Under Alston’s direction as assistant professor of music at Essex County College, the school’s associate’s degree program in music has flourished to become a full-fledged performing arts department of music, dance and drama. Highlights of his contributions to the department consist of a program that allows high school students to audition for opportunities to study at the college level, and the development of courses in musical computer technology marked by the construction of a new technical music lab.

Alston is also a member of the faculty at Rutgers-Newark, a member of the Board of Music Advisors for Westminster Choir College’s Educational Opportunity Program and a former member of the Music Advancement Program faculty of The Juilliard School. In addition to balancing his educational and performance commitments, Alston makes time for a variety of volunteer community programs through his role as Minister of Music at Church at the Crossroads in East Orange, New Jersey. He is also the founder of the Crossroads Music Academy in East Orange.

Co-sponsors: NJIT Technology and Society Forum Committee, NJIT Educational Opportunity Program, Sigma Xi.

Postponed Date will be Announced

Passing the Torch of Knowledge
Networking with Alumni

The Colloquium offers honors students an unusual and valuable opportunity to interact face to face with individual alumni of the Dorman Honors College.

Why unusual and valuable? Because we have invited Honors alumni and alumnae who would like to share their wide experience with you and whose professional careers are in fields of interest to a whole number of you:  medicine, law, engineering, science, management and architecture. These men and women who studied at NJIT will each sit at a separate table with their names and areas of specialty clearly posted. So, it is completely up to you to choose at which table you would like to start networking – there will also be opportunities to move around to other tables during the event.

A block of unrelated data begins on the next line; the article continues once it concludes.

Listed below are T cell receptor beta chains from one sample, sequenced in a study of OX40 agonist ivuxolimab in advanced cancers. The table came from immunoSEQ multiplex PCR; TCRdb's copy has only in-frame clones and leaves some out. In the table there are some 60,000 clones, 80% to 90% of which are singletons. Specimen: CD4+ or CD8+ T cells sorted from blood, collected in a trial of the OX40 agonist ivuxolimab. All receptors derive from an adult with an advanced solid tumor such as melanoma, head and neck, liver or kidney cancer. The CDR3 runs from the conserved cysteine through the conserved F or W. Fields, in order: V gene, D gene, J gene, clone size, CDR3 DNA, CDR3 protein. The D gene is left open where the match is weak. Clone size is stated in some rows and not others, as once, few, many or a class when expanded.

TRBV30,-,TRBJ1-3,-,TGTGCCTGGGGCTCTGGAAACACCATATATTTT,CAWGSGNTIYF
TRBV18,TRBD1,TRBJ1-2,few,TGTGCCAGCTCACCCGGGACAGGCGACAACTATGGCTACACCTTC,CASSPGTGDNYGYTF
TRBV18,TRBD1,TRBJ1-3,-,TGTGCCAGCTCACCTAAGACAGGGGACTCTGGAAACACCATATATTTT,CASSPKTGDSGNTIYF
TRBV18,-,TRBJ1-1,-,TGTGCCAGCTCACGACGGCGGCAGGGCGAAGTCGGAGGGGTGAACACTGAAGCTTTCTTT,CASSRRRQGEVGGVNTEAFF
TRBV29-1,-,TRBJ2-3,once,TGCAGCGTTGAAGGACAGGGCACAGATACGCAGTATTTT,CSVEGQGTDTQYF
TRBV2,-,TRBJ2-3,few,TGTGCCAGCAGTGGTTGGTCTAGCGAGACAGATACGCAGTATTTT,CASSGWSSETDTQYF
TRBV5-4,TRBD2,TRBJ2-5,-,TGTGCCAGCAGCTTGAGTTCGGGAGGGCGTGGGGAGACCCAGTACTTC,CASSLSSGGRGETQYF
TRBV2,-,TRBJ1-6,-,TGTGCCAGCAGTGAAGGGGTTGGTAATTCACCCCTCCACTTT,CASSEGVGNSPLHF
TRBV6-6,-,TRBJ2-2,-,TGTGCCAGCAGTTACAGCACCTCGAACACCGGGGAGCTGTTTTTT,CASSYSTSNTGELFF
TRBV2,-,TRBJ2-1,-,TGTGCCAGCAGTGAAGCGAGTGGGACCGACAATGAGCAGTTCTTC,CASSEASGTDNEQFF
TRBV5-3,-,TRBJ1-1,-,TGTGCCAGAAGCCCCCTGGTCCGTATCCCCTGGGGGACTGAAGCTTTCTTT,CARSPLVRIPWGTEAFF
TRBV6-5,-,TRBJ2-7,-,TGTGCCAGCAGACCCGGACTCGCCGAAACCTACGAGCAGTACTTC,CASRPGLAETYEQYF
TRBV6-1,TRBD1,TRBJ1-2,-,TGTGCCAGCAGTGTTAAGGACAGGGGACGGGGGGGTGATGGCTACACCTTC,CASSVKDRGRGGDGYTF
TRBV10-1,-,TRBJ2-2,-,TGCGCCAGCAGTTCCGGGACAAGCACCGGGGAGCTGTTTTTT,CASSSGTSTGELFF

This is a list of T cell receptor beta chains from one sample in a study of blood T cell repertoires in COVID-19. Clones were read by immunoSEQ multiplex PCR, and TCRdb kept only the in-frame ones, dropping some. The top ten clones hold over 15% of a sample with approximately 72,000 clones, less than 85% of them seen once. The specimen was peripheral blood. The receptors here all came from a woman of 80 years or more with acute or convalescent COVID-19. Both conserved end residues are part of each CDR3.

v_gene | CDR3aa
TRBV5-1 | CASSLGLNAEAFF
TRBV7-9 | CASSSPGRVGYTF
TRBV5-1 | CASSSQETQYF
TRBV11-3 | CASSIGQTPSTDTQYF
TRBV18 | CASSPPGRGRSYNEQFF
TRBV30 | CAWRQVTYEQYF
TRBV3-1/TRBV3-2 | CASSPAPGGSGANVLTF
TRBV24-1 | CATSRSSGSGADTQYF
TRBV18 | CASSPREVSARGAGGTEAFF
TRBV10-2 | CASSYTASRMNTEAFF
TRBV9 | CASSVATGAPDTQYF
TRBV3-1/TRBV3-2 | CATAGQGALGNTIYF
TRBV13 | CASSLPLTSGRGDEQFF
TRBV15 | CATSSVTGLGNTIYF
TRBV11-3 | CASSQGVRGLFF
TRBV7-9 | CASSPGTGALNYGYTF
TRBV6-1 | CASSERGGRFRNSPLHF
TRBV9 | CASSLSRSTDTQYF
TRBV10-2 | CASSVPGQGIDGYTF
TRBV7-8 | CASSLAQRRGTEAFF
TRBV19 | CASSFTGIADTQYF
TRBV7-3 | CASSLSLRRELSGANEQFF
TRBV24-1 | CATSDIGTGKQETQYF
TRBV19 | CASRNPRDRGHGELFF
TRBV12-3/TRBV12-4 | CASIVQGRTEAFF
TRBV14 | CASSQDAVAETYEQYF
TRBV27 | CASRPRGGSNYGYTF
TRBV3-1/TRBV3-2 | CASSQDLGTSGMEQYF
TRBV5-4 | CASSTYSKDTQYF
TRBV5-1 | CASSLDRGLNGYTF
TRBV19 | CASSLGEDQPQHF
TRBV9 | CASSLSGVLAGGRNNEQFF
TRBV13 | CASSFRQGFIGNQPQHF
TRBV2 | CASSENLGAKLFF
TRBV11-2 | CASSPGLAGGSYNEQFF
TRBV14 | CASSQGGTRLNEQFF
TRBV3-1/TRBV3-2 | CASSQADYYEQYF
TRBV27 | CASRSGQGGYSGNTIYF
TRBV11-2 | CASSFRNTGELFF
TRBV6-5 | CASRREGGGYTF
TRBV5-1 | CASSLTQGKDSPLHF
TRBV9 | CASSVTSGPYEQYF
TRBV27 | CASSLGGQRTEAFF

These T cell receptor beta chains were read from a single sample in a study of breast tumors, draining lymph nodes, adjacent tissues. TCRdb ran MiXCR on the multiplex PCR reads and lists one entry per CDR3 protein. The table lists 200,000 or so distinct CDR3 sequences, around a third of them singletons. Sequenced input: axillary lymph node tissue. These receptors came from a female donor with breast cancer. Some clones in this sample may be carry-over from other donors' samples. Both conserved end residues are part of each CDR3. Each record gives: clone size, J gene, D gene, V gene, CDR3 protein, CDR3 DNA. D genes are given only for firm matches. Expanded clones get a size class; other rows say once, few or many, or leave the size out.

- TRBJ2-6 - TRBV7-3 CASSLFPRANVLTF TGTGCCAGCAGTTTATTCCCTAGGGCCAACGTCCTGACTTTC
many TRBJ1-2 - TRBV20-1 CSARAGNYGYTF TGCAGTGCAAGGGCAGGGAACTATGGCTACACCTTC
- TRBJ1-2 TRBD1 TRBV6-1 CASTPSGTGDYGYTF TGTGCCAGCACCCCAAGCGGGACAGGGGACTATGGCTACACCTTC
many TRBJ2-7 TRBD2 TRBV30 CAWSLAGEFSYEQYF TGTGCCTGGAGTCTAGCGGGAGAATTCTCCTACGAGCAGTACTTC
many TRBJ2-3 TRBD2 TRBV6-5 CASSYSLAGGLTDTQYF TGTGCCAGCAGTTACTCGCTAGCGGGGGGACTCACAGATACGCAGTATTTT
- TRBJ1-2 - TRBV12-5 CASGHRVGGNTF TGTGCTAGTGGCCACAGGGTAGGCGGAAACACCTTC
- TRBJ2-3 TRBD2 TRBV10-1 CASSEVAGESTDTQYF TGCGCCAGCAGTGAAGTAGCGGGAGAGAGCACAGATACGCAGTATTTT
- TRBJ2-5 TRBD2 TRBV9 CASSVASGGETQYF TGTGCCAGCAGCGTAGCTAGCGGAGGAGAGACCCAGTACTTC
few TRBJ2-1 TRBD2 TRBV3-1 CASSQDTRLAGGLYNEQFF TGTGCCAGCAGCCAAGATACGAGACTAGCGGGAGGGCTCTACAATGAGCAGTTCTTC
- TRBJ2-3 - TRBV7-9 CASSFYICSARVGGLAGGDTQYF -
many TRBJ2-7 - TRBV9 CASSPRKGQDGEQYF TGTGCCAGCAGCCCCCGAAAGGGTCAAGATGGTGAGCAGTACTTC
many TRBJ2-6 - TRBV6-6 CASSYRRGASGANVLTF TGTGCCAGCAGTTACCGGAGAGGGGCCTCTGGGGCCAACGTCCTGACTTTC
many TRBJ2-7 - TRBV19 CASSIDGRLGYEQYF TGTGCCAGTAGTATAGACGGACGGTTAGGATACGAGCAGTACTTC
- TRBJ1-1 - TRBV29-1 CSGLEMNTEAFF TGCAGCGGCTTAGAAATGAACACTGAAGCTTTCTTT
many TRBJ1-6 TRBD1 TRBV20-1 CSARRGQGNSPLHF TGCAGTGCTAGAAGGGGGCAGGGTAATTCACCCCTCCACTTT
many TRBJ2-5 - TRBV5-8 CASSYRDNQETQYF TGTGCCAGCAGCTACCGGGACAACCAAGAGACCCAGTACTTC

You can ask the alumnus or alumna at your table of choice, for instance, to explain how their education at NJIT has helped them personally in their professional development and careers.  You may also want to ask their advice on what would in their view be the best steps you should take now  while still a student to enhance your own career prospects.  Whether there are certain other outside interests you should cultivate and whether experience in other countries and knowledge of other languages would make you more attractive to future employees are other examples of the many subjects you could discuss with them.  Incidentally, the Colloquium can also help you to widen your network of professional contacts for the future, another advantage not to be underestimated. 


February 24, 2010
3:00 PM-4:30 PM
NJIT Campus Center Atrium



Haiti: grassroots technology and educational empowerment
Sarah Brownell
Co-founder, Sustainable Organic Integrated Livelihoods

The recent earthquake in Haiti — the poorest nation in the Western Hemisphere — has compounded centuries of suffering rooted in slavery, political oppression and economic exploitation. Historically, many in Haiti have lacked elementary education, jobs and health care — even necessities such as clean water, enough food and adequate sanitation facilities.